“Critical friend” was a key phrase in public school reform jargon twenty years ago, when site-based management was the reform du jour, and educational leaders in schools looked for truth-telling allies who could help them discern what worked and what didn’t work in their classrooms and campuses.
Those days are long gone, but the need for critical friends remains. Practitioners in classrooms, schools, district offices, school boardrooms, and state agencies all need allies who understand education and want to help.
Not many people outside of California know that one of the most important critical friends of public education here is the Public Policy Institute of California, or PPIC. Philanthropist William R. Hewitt gave a founding grant of $70 million to establish PPIC in San Francisco in 1994, and RAND alum David Lyon served as its founding president. Since then, PPIC has developed a reputation for serious, careful, and constructive public policy analysis in a variety of areas, including K-12 education.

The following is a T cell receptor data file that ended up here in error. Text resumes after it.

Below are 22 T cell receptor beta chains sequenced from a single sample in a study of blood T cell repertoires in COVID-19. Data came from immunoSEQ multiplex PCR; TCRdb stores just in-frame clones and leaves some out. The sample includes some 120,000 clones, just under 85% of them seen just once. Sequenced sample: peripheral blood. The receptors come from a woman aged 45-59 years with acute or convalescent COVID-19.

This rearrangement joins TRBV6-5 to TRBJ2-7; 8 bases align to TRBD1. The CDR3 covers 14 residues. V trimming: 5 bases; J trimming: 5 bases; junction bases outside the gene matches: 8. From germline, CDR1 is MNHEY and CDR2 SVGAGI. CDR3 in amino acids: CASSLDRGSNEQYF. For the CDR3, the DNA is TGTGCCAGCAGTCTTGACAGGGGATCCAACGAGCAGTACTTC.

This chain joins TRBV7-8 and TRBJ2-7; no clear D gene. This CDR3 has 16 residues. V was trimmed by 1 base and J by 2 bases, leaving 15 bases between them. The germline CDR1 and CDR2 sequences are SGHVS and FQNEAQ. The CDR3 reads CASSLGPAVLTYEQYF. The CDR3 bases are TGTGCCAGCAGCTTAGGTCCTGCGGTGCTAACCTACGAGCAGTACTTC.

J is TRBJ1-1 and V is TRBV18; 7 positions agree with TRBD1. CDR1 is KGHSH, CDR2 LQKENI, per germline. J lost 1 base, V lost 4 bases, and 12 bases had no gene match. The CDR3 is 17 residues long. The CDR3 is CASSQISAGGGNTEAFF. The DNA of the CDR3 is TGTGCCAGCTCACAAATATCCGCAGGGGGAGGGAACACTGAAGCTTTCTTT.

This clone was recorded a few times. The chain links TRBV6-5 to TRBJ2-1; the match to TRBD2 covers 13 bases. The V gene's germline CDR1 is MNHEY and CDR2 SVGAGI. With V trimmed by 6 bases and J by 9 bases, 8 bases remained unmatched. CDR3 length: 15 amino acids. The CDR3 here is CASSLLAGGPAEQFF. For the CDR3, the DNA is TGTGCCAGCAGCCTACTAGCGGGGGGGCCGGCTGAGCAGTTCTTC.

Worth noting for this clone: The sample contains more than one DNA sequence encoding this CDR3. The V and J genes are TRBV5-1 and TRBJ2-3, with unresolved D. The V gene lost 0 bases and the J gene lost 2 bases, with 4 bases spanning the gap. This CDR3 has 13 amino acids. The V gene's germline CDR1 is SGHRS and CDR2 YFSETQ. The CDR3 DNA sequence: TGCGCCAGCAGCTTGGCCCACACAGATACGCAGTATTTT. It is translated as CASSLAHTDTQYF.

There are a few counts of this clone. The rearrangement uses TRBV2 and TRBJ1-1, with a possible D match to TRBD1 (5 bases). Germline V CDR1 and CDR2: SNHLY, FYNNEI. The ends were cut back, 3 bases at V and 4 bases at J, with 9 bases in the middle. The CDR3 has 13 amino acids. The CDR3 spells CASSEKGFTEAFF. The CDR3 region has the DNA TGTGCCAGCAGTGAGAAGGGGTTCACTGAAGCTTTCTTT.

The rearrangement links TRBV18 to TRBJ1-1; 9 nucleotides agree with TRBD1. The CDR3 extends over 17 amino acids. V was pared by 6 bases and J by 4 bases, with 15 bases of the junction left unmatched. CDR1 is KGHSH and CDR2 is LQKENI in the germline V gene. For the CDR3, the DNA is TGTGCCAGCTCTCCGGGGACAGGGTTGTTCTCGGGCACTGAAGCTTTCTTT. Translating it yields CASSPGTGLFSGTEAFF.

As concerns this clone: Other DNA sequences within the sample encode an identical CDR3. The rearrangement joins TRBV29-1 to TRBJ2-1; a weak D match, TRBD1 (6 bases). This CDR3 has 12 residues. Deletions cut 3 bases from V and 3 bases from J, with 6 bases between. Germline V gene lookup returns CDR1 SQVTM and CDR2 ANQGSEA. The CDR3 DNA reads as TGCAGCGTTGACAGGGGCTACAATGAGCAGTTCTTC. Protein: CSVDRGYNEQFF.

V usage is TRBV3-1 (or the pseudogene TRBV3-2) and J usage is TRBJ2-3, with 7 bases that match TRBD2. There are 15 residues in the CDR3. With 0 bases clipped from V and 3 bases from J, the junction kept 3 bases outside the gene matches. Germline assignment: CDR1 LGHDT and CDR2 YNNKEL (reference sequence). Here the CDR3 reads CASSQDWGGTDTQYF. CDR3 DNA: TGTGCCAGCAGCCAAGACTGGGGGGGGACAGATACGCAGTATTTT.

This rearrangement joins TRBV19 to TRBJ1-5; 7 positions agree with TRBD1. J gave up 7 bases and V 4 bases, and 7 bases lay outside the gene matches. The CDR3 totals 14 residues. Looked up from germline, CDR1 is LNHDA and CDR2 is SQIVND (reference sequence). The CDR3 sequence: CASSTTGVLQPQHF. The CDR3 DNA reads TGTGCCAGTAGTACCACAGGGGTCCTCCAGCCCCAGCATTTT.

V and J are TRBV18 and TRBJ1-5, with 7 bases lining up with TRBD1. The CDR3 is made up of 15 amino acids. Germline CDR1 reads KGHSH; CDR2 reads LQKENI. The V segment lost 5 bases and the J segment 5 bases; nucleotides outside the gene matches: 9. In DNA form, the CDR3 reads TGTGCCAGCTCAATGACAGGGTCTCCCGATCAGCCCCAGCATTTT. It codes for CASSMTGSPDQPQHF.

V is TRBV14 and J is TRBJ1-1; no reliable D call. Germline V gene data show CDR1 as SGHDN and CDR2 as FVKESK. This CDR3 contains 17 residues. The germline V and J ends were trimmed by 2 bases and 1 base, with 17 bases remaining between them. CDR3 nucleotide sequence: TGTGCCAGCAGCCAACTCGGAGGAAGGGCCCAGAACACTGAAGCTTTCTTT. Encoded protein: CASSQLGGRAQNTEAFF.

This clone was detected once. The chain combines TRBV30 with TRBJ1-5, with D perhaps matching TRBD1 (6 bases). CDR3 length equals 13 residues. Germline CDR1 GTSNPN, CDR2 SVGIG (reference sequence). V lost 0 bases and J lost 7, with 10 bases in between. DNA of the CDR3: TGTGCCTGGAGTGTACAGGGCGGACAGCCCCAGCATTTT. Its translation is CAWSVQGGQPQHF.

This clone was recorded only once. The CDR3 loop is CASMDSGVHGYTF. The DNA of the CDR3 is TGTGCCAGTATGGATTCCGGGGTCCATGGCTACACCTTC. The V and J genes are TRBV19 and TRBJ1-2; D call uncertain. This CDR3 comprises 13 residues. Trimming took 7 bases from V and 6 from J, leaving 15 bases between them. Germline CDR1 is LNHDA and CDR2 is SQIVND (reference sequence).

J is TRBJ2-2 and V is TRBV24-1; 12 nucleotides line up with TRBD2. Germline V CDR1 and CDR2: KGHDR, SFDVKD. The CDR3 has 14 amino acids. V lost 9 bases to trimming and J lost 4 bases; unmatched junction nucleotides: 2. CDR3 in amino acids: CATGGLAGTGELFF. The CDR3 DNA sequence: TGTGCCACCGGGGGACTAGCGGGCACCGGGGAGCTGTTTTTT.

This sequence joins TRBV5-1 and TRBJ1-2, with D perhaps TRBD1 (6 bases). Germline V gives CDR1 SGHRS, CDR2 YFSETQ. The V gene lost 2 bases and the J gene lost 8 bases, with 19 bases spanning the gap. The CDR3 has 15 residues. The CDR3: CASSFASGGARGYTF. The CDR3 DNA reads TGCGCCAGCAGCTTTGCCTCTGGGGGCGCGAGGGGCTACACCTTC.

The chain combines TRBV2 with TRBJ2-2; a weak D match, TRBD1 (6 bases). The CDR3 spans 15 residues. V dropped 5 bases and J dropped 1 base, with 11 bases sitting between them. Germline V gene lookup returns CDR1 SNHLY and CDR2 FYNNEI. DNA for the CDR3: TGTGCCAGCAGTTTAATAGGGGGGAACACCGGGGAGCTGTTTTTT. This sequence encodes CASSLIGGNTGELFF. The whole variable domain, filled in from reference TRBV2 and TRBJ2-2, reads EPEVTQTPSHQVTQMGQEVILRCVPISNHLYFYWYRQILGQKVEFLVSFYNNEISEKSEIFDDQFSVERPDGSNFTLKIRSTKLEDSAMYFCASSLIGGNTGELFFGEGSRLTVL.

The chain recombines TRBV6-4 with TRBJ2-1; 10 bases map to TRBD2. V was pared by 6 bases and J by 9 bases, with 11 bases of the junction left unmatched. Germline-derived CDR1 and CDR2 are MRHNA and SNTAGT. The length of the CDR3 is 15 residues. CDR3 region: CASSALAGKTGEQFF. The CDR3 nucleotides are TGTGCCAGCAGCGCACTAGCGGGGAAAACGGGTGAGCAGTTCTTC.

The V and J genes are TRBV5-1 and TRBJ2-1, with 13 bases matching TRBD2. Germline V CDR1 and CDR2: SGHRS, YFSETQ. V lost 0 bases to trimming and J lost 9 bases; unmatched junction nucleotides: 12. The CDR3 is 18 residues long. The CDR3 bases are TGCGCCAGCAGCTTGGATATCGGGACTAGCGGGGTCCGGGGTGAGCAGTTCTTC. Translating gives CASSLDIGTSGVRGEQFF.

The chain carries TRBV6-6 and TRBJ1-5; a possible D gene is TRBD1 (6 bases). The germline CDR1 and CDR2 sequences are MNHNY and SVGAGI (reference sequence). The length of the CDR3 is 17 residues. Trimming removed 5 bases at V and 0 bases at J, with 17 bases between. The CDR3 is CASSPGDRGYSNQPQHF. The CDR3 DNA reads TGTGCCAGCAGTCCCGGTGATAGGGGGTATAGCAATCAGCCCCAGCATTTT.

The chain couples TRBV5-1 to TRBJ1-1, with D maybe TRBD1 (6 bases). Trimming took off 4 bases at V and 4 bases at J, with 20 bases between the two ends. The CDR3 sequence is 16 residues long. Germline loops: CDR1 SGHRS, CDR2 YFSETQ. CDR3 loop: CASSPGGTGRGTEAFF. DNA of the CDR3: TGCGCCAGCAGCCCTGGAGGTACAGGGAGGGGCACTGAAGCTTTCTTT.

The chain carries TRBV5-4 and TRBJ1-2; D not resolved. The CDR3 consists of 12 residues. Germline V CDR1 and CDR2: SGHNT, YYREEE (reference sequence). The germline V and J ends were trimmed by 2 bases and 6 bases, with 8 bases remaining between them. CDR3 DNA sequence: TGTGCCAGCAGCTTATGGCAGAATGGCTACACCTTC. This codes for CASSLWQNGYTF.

I bring this up today because PPIC has just released its annual “California’s Future” report for 2015. The report offers overviews and policy recommendations on climate change, the state’s prisons, water, housing, you name it. But the K-12 section, written by Laura Hill, Niu Gao, and Paul Warren will interest readers of this blog. It engages issues we have raised here, including the state’s new Local Control Funding Formula, last year’s Vergara court ruling on teacher tenure and job protections, and the Common Core State Standards.
As we often say on the Interwebs, read the whole thing.
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